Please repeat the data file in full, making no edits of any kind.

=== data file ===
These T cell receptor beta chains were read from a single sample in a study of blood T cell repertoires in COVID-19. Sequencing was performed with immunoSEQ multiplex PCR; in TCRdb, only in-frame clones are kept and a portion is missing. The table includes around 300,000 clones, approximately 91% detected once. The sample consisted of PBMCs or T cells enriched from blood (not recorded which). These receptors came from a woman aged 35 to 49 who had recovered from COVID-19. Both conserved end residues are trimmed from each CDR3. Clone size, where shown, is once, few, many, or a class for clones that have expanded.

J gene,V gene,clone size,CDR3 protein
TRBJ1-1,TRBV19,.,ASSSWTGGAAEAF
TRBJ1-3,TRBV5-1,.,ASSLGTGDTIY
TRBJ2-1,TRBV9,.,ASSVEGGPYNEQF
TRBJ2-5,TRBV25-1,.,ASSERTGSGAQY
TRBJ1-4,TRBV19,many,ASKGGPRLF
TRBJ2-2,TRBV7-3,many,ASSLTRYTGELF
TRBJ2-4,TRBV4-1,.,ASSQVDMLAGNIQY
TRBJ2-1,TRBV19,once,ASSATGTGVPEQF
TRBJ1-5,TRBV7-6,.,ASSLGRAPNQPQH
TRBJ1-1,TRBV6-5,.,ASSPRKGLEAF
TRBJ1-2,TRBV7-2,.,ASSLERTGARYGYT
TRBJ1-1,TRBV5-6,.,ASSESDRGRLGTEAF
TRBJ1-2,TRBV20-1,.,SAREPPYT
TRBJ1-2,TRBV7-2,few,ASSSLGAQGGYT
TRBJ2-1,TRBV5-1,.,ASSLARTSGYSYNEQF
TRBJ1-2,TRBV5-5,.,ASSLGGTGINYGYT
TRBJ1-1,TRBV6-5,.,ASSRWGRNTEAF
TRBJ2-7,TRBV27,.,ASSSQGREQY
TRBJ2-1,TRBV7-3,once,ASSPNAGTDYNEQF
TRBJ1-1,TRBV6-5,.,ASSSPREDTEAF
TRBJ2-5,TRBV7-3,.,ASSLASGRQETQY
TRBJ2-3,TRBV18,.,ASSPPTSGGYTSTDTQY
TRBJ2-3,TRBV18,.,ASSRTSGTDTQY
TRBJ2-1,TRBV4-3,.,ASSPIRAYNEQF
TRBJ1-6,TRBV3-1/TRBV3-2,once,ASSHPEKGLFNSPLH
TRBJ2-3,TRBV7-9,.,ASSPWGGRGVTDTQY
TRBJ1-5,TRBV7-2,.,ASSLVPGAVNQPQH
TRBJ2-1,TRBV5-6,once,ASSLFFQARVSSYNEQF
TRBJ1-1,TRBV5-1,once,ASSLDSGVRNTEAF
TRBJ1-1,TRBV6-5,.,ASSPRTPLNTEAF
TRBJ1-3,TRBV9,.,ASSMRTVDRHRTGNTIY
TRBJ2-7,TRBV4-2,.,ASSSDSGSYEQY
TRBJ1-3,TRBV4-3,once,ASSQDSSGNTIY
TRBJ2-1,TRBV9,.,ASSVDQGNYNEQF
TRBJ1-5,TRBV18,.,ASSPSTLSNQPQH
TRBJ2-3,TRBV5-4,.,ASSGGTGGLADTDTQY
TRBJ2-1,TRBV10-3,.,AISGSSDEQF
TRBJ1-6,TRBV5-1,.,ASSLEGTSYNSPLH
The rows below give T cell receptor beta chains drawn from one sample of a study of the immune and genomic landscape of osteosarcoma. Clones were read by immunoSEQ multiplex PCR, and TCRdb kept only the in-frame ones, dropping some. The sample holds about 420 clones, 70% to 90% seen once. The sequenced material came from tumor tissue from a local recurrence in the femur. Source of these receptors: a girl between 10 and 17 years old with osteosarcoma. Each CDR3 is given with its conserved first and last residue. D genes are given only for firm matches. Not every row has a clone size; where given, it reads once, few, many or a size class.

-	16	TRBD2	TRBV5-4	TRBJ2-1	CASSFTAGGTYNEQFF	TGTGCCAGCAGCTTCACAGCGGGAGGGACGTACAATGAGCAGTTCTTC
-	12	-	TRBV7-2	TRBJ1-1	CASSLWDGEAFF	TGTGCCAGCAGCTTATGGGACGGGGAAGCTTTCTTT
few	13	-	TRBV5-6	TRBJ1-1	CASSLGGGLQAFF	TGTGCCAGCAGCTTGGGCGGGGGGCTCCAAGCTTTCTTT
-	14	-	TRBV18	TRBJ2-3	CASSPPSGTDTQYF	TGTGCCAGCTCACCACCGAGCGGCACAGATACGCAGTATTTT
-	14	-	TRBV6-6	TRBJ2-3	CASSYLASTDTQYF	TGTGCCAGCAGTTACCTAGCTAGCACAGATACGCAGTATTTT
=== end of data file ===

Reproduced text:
These T cell receptor beta chains were read from a single sample in a study of blood T cell repertoires in COVID-19. Sequencing was performed with immunoSEQ multiplex PCR; in TCRdb, only in-frame clones are kept and a portion is missing. The table includes around 300,000 clones, approximately 91% detected once. The sample consisted of PBMCs or T cells enriched from blood (not recorded which). These receptors came from a woman aged 35 to 49 who had recovered from COVID-19. Both conserved end residues are trimmed from each CDR3. Clone size, where shown, is once, few, many, or a class for clones that have expanded.

J gene,V gene,clone size,CDR3 protein
TRBJ1-1,TRBV19,.,ASSSWTGGAAEAF
TRBJ1-3,TRBV5-1,.,ASSLGTGDTIY
TRBJ2-1,TRBV9,.,ASSVEGGPYNEQF
TRBJ2-5,TRBV25-1,.,ASSERTGSGAQY
TRBJ1-4,TRBV19,many,ASKGGPRLF
TRBJ2-2,TRBV7-3,many,ASSLTRYTGELF
TRBJ2-4,TRBV4-1,.,ASSQVDMLAGNIQY
TRBJ2-1,TRBV19,once,ASSATGTGVPEQF
TRBJ1-5,TRBV7-6,.,ASSLGRAPNQPQH
TRBJ1-1,TRBV6-5,.,ASSPRKGLEAF
TRBJ1-2,TRBV7-2,.,ASSLERTGARYGYT
TRBJ1-1,TRBV5-6,.,ASSESDRGRLGTEAF
TRBJ1-2,TRBV20-1,.,SAREPPYT
TRBJ1-2,TRBV7-2,few,ASSSLGAQGGYT
TRBJ2-1,TRBV5-1,.,ASSLARTSGYSYNEQF
TRBJ1-2,TRBV5-5,.,ASSLGGTGINYGYT
TRBJ1-1,TRBV6-5,.,ASSRWGRNTEAF
TRBJ2-7,TRBV27,.,ASSSQGREQY
TRBJ2-1,TRBV7-3,once,ASSPNAGTDYNEQF
TRBJ1-1,TRBV6-5,.,ASSSPREDTEAF
TRBJ2-5,TRBV7-3,.,ASSLASGRQETQY
TRBJ2-3,TRBV18,.,ASSPPTSGGYTSTDTQY
TRBJ2-3,TRBV18,.,ASSRTSGTDTQY
TRBJ2-1,TRBV4-3,.,ASSPIRAYNEQF
TRBJ1-6,TRBV3-1/TRBV3-2,once,ASSHPEKGLFNSPLH
TRBJ2-3,TRBV7-9,.,ASSPWGGRGVTDTQY
TRBJ1-5,TRBV7-2,.,ASSLVPGAVNQPQH
TRBJ2-1,TRBV5-6,once,ASSLFFQARVSSYNEQF
TRBJ1-1,TRBV5-1,once,ASSLDSGVRNTEAF
TRBJ1-1,TRBV6-5,.,ASSPRTPLNTEAF
TRBJ1-3,TRBV9,.,ASSMRTVDRHRTGNTIY
TRBJ2-7,TRBV4-2,.,ASSSDSGSYEQY
TRBJ1-3,TRBV4-3,once,ASSQDSSGNTIY
TRBJ2-1,TRBV9,.,ASSVDQGNYNEQF
TRBJ1-5,TRBV18,.,ASSPSTLSNQPQH
TRBJ2-3,TRBV5-4,.,ASSGGTGGLADTDTQY
TRBJ2-1,TRBV10-3,.,AISGSSDEQF
TRBJ1-6,TRBV5-1,.,ASSLEGTSYNSPLH
The rows below give T cell receptor beta chains drawn from one sample of a study of the immune and genomic landscape of osteosarcoma. Clones were read by immunoSEQ multiplex PCR, and TCRdb kept only the in-frame ones, dropping some. The sample holds about 420 clones, 70% to 90% seen once. The sequenced material came from tumor tissue from a local recurrence in the femur. Source of these receptors: a girl between 10 and 17 years old with osteosarcoma. Each CDR3 is given with its conserved first and last residue. D genes are given only for firm matches. Not every row has a clone size; where given, it reads once, few, many or a size class.

-	16	TRBD2	TRBV5-4	TRBJ2-1	CASSFTAGGTYNEQFF	TGTGCCAGCAGCTTCACAGCGGGAGGGACGTACAATGAGCAGTTCTTC
-	12	-	TRBV7-2	TRBJ1-1	CASSLWDGEAFF	TGTGCCAGCAGCTTATGGGACGGGGAAGCTTTCTTT
few	13	-	TRBV5-6	TRBJ1-1	CASSLGGGLQAFF	TGTGCCAGCAGCTTGGGCGGGGGGCTCCAAGCTTTCTTT
-	14	-	TRBV18	TRBJ2-3	CASSPPSGTDTQYF	TGTGCCAGCTCACCACCGAGCGGCACAGATACGCAGTATTTT
-	14	-	TRBV6-6	TRBJ2-3	CASSYLASTDTQYF	TGTGCCAGCAGTTACCTAGCTAGCACAGATACGCAGTATTTT